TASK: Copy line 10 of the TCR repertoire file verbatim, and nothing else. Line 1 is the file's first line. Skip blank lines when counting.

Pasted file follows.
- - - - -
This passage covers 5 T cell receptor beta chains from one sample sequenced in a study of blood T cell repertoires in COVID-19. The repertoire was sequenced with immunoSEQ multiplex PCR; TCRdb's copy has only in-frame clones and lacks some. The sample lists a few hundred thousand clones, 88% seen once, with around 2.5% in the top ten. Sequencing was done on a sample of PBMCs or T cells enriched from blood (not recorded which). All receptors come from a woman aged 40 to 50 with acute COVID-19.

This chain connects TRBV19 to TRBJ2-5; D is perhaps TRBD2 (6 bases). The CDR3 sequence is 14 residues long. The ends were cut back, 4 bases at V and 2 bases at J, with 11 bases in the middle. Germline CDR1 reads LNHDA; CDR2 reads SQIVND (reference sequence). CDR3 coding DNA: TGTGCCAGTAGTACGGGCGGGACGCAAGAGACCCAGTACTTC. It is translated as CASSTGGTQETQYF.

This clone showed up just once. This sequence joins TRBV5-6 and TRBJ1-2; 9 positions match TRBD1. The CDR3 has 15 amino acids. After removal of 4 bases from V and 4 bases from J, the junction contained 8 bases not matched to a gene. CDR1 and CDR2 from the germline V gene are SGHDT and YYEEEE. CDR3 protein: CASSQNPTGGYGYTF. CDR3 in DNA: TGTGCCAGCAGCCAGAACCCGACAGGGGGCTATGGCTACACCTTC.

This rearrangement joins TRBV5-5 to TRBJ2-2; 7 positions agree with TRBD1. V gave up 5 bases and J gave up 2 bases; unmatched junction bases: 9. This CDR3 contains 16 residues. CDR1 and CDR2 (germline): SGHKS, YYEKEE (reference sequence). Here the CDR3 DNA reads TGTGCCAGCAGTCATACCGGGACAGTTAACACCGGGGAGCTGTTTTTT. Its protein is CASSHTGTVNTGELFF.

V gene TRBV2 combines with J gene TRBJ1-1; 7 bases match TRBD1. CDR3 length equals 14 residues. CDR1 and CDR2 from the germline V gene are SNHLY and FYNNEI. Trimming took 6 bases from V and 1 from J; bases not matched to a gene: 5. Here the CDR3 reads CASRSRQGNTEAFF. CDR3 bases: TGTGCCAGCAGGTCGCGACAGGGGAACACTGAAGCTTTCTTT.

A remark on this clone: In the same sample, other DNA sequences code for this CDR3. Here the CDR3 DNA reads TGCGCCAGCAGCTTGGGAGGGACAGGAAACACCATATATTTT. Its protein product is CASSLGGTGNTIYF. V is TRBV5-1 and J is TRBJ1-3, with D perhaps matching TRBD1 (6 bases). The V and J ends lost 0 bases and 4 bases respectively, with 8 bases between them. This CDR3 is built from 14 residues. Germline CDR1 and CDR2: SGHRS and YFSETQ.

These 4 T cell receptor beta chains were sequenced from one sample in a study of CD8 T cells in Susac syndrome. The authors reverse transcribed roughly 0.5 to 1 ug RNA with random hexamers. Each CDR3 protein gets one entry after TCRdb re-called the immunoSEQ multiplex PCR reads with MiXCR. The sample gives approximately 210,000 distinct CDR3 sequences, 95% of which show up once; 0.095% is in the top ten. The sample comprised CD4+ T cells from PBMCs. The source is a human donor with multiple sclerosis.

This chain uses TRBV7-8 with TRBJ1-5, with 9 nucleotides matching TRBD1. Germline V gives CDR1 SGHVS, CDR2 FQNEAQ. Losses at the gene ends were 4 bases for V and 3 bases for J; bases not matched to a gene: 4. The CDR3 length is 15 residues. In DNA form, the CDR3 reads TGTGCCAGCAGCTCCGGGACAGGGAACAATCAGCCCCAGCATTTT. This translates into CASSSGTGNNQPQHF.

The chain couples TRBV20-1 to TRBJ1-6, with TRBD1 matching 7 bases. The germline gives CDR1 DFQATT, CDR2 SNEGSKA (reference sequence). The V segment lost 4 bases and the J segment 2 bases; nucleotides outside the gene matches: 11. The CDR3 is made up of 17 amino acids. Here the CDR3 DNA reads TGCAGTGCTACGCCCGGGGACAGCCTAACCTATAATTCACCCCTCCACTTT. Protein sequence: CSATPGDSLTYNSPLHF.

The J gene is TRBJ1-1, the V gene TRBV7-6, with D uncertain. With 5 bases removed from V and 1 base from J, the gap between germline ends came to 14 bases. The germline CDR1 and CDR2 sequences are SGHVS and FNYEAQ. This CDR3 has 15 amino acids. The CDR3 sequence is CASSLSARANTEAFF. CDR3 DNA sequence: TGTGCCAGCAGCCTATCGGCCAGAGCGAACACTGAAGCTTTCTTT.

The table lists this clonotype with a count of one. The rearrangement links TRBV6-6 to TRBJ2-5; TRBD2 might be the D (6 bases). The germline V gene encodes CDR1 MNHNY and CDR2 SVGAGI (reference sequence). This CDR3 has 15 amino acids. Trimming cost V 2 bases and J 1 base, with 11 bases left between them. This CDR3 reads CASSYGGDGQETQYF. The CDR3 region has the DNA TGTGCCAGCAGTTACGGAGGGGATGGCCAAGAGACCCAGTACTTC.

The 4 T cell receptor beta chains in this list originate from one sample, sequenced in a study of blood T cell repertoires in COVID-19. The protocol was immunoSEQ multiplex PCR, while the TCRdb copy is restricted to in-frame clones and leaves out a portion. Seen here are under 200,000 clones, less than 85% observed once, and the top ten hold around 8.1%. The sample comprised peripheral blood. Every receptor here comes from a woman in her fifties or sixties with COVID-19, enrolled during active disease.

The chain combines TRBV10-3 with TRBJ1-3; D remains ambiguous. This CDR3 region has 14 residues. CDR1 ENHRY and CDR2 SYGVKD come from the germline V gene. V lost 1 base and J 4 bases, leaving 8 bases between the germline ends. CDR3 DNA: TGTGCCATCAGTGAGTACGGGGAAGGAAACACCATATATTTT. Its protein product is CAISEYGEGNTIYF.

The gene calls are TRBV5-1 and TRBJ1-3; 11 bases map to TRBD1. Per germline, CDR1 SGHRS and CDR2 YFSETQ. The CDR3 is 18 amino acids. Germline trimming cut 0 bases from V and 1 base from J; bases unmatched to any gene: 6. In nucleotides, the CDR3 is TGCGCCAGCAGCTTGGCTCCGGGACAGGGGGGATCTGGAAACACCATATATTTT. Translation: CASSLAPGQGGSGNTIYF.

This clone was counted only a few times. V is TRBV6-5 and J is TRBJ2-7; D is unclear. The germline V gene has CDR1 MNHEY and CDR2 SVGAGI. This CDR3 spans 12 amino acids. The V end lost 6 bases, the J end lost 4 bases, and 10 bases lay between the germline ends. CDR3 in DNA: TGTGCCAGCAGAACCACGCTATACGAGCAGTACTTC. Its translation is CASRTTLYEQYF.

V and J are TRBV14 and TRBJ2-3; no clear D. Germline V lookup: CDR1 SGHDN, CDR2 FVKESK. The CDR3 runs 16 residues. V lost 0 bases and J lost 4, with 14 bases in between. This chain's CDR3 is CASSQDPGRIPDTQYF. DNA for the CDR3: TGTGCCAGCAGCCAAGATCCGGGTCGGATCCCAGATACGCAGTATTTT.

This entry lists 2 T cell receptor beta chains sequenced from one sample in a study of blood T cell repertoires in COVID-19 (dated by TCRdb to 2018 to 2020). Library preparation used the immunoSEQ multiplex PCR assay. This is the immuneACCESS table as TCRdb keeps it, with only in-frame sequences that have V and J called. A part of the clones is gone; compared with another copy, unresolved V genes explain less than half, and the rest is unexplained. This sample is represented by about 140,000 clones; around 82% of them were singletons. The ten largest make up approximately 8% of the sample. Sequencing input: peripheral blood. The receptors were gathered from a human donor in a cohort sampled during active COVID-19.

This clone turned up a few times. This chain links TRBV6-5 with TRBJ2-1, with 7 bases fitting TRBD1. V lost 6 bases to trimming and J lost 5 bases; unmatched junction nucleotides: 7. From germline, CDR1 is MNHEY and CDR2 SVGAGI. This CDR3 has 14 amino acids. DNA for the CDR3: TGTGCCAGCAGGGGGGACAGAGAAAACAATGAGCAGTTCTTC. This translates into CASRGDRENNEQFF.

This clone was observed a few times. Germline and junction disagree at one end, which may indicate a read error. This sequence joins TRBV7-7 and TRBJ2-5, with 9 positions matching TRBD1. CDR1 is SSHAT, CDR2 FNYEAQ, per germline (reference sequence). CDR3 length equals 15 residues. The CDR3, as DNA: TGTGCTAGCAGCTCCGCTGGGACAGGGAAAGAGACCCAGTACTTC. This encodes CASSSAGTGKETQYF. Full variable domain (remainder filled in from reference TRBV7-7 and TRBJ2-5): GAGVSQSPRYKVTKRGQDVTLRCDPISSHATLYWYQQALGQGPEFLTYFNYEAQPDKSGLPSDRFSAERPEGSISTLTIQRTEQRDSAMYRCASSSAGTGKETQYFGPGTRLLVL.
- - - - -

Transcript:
The J gene is TRBJ1-1, the V gene TRBV7-6, with D uncertain. With 5 bases removed from V and 1 base from J, the gap between germline ends came to 14 bases. The germline CDR1 and CDR2 sequences are SGHVS and FNYEAQ. This CDR3 has 15 amino acids. The CDR3 sequence is CASSLSARANTEAFF. CDR3 DNA sequence: TGTGCCAGCAGCCTATCGGCCAGAGCGAACACTGAAGCTTTCTTT.